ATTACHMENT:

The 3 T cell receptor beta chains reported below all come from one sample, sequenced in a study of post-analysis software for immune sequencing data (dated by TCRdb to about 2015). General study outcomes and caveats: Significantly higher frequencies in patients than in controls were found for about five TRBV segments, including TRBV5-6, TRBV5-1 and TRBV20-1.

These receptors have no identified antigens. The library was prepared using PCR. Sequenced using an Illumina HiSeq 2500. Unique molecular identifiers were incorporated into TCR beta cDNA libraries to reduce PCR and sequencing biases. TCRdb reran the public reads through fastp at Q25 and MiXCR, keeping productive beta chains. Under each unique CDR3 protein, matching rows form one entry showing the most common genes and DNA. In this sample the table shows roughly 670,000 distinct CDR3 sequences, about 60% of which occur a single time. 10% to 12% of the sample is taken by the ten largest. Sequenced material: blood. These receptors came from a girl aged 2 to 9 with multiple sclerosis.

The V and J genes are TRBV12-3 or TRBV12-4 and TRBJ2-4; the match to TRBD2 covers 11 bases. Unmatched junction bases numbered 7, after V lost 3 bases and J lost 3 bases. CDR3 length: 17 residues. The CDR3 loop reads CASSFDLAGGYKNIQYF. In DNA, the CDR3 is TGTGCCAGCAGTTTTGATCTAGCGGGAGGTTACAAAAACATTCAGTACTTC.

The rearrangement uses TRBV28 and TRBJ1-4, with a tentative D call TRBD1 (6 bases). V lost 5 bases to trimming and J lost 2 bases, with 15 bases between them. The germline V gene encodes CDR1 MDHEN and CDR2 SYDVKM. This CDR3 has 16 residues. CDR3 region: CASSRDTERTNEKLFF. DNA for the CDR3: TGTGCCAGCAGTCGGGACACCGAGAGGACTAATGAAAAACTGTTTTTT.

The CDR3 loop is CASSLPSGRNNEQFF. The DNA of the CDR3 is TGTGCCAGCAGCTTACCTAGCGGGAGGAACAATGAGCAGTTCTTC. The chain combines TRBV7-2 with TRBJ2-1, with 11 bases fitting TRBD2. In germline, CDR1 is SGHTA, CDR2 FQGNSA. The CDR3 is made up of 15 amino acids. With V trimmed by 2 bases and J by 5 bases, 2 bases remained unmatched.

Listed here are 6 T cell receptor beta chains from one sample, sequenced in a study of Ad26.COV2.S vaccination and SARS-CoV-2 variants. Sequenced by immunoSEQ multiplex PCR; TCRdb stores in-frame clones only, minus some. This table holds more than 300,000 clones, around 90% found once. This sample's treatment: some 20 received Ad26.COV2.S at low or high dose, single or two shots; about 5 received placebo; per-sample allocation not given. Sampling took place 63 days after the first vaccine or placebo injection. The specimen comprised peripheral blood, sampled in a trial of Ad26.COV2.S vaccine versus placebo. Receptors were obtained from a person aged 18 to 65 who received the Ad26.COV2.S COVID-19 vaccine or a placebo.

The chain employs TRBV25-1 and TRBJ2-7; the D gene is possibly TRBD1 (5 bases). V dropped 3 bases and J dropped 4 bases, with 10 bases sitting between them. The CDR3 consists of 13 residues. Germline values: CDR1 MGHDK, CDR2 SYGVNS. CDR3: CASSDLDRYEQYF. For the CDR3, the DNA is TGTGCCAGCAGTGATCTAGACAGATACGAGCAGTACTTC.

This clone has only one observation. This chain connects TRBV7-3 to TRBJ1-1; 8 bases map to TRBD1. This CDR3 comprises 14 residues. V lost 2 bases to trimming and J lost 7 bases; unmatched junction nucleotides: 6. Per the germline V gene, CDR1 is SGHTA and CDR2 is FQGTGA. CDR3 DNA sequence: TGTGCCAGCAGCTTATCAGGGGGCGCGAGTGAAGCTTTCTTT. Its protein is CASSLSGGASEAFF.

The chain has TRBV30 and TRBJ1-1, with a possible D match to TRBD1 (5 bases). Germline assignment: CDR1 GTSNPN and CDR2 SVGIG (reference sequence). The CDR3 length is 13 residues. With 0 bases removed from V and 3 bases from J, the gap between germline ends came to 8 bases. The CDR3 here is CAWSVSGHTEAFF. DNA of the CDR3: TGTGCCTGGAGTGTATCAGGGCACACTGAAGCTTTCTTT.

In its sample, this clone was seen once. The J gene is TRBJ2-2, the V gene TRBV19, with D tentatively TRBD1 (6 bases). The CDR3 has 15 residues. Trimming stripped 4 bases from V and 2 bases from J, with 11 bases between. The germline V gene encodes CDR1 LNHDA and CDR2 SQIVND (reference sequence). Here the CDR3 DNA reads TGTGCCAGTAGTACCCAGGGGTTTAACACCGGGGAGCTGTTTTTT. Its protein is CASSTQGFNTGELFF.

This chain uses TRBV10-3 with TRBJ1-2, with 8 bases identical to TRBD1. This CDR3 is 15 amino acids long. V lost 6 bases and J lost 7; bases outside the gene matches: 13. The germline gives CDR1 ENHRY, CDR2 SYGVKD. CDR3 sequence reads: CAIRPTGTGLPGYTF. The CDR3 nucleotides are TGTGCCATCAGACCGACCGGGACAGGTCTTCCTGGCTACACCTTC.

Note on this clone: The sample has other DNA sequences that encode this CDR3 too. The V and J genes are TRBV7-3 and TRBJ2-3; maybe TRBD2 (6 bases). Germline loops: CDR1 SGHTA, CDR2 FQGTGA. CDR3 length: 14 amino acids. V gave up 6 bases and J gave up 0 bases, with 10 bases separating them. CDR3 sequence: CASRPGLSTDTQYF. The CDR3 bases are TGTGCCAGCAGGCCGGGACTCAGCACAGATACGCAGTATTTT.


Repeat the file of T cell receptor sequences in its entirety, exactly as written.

The 3 T cell receptor beta chains reported below all come from one sample, sequenced in a study of post-analysis software for immune sequencing data (dated by TCRdb to about 2015). General study outcomes and caveats: Significantly higher frequencies in patients than in controls were found for about five TRBV segments, including TRBV5-6, TRBV5-1 and TRBV20-1.

These receptors have no identified antigens. The library was prepared using PCR. Sequenced using an Illumina HiSeq 2500. Unique molecular identifiers were incorporated into TCR beta cDNA libraries to reduce PCR and sequencing biases. TCRdb reran the public reads through fastp at Q25 and MiXCR, keeping productive beta chains. Under each unique CDR3 protein, matching rows form one entry showing the most common genes and DNA. In this sample the table shows roughly 670,000 distinct CDR3 sequences, about 60% of which occur a single time. 10% to 12% of the sample is taken by the ten largest. Sequenced material: blood. These receptors came from a girl aged 2 to 9 with multiple sclerosis.

The V and J genes are TRBV12-3 or TRBV12-4 and TRBJ2-4; the match to TRBD2 covers 11 bases. Unmatched junction bases numbered 7, after V lost 3 bases and J lost 3 bases. CDR3 length: 17 residues. The CDR3 loop reads CASSFDLAGGYKNIQYF. In DNA, the CDR3 is TGTGCCAGCAGTTTTGATCTAGCGGGAGGTTACAAAAACATTCAGTACTTC.

The rearrangement uses TRBV28 and TRBJ1-4, with a tentative D call TRBD1 (6 bases). V lost 5 bases to trimming and J lost 2 bases, with 15 bases between them. The germline V gene encodes CDR1 MDHEN and CDR2 SYDVKM. This CDR3 has 16 residues. CDR3 region: CASSRDTERTNEKLFF. DNA for the CDR3: TGTGCCAGCAGTCGGGACACCGAGAGGACTAATGAAAAACTGTTTTTT.

The CDR3 loop is CASSLPSGRNNEQFF. The DNA of the CDR3 is TGTGCCAGCAGCTTACCTAGCGGGAGGAACAATGAGCAGTTCTTC. The chain combines TRBV7-2 with TRBJ2-1, with 11 bases fitting TRBD2. In germline, CDR1 is SGHTA, CDR2 FQGNSA. The CDR3 is made up of 15 amino acids. With V trimmed by 2 bases and J by 5 bases, 2 bases remained unmatched.

Listed here are 6 T cell receptor beta chains from one sample, sequenced in a study of Ad26.COV2.S vaccination and SARS-CoV-2 variants. Sequenced by immunoSEQ multiplex PCR; TCRdb stores in-frame clones only, minus some. This table holds more than 300,000 clones, around 90% found once. This sample's treatment: some 20 received Ad26.COV2.S at low or high dose, single or two shots; about 5 received placebo; per-sample allocation not given. Sampling took place 63 days after the first vaccine or placebo injection. The specimen comprised peripheral blood, sampled in a trial of Ad26.COV2.S vaccine versus placebo. Receptors were obtained from a person aged 18 to 65 who received the Ad26.COV2.S COVID-19 vaccine or a placebo.

The chain employs TRBV25-1 and TRBJ2-7; the D gene is possibly TRBD1 (5 bases). V dropped 3 bases and J dropped 4 bases, with 10 bases sitting between them. The CDR3 consists of 13 residues. Germline values: CDR1 MGHDK, CDR2 SYGVNS. CDR3: CASSDLDRYEQYF. For the CDR3, the DNA is TGTGCCAGCAGTGATCTAGACAGATACGAGCAGTACTTC.

This clone has only one observation. This chain connects TRBV7-3 to TRBJ1-1; 8 bases map to TRBD1. This CDR3 comprises 14 residues. V lost 2 bases to trimming and J lost 7 bases; unmatched junction nucleotides: 6. Per the germline V gene, CDR1 is SGHTA and CDR2 is FQGTGA. CDR3 DNA sequence: TGTGCCAGCAGCTTATCAGGGGGCGCGAGTGAAGCTTTCTTT. Its protein is CASSLSGGASEAFF.

The chain has TRBV30 and TRBJ1-1, with a possible D match to TRBD1 (5 bases). Germline assignment: CDR1 GTSNPN and CDR2 SVGIG (reference sequence). The CDR3 length is 13 residues. With 0 bases removed from V and 3 bases from J, the gap between germline ends came to 8 bases. The CDR3 here is CAWSVSGHTEAFF. DNA of the CDR3: TGTGCCTGGAGTGTATCAGGGCACACTGAAGCTTTCTTT.

In its sample, this clone was seen once. The J gene is TRBJ2-2, the V gene TRBV19, with D tentatively TRBD1 (6 bases). The CDR3 has 15 residues. Trimming stripped 4 bases from V and 2 bases from J, with 11 bases between. The germline V gene encodes CDR1 LNHDA and CDR2 SQIVND (reference sequence). Here the CDR3 DNA reads TGTGCCAGTAGTACCCAGGGGTTTAACACCGGGGAGCTGTTTTTT. Its protein is CASSTQGFNTGELFF.

This chain uses TRBV10-3 with TRBJ1-2, with 8 bases identical to TRBD1. This CDR3 is 15 amino acids long. V lost 6 bases and J lost 7; bases outside the gene matches: 13. The germline gives CDR1 ENHRY, CDR2 SYGVKD. CDR3 sequence reads: CAIRPTGTGLPGYTF. The CDR3 nucleotides are TGTGCCATCAGACCGACCGGGACAGGTCTTCCTGGCTACACCTTC.

Note on this clone: The sample has other DNA sequences that encode this CDR3 too. The V and J genes are TRBV7-3 and TRBJ2-3; maybe TRBD2 (6 bases). Germline loops: CDR1 SGHTA, CDR2 FQGTGA. CDR3 length: 14 amino acids. V gave up 6 bases and J gave up 0 bases, with 10 bases separating them. CDR3 sequence: CASRPGLSTDTQYF. The CDR3 bases are TGTGCCAGCAGGCCGGGACTCAGCACAGATACGCAGTATTTT.